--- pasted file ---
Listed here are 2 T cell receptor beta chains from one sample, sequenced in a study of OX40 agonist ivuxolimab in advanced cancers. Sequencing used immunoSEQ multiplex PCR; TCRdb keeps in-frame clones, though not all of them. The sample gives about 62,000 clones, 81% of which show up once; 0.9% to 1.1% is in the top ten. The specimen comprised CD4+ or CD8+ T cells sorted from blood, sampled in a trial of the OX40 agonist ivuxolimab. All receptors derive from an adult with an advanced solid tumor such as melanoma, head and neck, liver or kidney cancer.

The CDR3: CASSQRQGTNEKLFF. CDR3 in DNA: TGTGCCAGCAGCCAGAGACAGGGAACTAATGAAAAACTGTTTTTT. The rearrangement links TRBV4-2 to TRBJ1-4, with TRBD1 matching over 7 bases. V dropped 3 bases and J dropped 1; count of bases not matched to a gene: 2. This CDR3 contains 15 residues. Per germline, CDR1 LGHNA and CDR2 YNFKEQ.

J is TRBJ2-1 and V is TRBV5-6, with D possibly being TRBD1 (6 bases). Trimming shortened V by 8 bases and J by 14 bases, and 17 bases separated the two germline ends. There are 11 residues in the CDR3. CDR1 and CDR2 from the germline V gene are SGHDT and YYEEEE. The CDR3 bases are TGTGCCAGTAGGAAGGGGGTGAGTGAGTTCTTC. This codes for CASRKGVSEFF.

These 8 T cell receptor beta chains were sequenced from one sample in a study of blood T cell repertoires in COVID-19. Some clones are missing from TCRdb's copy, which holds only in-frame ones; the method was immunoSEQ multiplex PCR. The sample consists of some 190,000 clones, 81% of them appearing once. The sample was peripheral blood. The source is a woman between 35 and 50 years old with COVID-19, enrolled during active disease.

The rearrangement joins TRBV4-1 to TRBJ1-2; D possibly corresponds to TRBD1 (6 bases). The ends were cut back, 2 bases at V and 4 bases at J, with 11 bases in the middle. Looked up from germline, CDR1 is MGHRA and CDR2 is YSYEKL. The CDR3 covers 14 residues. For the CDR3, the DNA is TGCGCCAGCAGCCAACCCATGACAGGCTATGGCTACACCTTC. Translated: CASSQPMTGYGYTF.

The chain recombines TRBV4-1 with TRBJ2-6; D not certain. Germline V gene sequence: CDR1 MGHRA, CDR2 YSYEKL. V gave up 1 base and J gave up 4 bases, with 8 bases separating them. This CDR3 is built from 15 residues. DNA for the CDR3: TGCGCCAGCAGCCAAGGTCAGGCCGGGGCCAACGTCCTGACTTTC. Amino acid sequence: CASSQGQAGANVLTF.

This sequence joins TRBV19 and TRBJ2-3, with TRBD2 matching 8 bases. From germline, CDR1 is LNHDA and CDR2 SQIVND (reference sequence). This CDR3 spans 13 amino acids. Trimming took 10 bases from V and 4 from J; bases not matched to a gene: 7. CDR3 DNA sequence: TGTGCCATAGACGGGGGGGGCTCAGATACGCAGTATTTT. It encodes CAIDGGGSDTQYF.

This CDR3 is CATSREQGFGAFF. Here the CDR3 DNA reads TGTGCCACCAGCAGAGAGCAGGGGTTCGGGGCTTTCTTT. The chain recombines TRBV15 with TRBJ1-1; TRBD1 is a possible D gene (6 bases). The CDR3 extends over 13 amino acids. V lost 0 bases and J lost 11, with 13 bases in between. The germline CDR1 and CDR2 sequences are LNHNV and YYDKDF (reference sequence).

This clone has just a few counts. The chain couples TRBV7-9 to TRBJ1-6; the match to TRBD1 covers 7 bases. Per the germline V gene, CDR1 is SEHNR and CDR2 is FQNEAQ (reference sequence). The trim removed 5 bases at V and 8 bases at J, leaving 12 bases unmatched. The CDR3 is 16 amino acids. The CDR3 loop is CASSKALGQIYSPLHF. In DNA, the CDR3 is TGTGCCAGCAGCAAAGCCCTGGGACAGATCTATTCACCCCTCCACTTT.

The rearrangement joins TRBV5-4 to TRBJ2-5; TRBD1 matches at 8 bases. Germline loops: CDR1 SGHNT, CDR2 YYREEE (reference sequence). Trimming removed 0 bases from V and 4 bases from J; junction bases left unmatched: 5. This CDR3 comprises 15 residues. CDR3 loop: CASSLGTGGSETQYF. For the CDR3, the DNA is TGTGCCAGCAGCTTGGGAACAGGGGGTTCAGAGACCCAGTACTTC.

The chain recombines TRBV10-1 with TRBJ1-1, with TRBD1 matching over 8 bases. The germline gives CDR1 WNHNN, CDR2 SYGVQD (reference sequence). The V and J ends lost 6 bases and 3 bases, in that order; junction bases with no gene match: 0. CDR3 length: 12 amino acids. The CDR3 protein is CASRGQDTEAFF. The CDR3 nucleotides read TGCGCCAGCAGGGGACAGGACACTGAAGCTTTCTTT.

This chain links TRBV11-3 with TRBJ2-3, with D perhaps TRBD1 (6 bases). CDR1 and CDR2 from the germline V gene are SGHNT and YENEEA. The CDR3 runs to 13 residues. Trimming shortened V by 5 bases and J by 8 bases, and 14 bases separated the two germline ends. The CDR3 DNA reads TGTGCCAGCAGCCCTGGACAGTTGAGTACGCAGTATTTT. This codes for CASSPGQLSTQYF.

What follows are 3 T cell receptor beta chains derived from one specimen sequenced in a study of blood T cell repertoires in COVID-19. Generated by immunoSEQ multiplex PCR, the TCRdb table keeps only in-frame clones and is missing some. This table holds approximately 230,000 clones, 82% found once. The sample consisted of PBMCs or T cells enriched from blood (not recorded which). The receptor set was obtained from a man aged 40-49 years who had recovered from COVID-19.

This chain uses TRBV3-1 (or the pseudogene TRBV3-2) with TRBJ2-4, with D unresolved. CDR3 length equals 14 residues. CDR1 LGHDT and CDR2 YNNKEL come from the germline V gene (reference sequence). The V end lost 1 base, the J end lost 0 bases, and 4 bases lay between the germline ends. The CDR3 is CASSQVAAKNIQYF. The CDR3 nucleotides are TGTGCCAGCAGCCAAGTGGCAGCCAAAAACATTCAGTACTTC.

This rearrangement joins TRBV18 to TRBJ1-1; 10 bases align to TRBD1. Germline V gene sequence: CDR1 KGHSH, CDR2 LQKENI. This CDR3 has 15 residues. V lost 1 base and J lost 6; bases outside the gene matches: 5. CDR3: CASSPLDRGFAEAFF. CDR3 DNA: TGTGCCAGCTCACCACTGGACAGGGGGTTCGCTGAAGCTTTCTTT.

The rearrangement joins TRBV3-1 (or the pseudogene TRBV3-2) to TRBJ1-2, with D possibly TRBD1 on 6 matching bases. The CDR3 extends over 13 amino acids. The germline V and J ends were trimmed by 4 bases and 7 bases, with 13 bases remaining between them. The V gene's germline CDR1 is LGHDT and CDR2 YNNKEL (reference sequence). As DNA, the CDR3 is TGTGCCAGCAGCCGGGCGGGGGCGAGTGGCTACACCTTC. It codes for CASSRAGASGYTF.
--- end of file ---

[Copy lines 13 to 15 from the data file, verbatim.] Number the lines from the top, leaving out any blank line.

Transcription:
What follows are 3 T cell receptor beta chains derived from one specimen sequenced in a study of blood T cell repertoires in COVID-19. Generated by immunoSEQ multiplex PCR, the TCRdb table keeps only in-frame clones and is missing some. This table holds approximately 230,000 clones, 82% found once. The sample consisted of PBMCs or T cells enriched from blood (not recorded which). The receptor set was obtained from a man aged 40-49 years who had recovered from COVID-19.

This chain uses TRBV3-1 (or the pseudogene TRBV3-2) with TRBJ2-4, with D unresolved. CDR3 length equals 14 residues. CDR1 LGHDT and CDR2 YNNKEL come from the germline V gene (reference sequence). The V end lost 1 base, the J end lost 0 bases, and 4 bases lay between the germline ends. The CDR3 is CASSQVAAKNIQYF. The CDR3 nucleotides are TGTGCCAGCAGCCAAGTGGCAGCCAAAAACATTCAGTACTTC.

This rearrangement joins TRBV18 to TRBJ1-1; 10 bases align to TRBD1. Germline V gene sequence: CDR1 KGHSH, CDR2 LQKENI. This CDR3 has 15 residues. V lost 1 base and J lost 6; bases outside the gene matches: 5. CDR3: CASSPLDRGFAEAFF. CDR3 DNA: TGTGCCAGCTCACCACTGGACAGGGGGTTCGCTGAAGCTTTCTTT.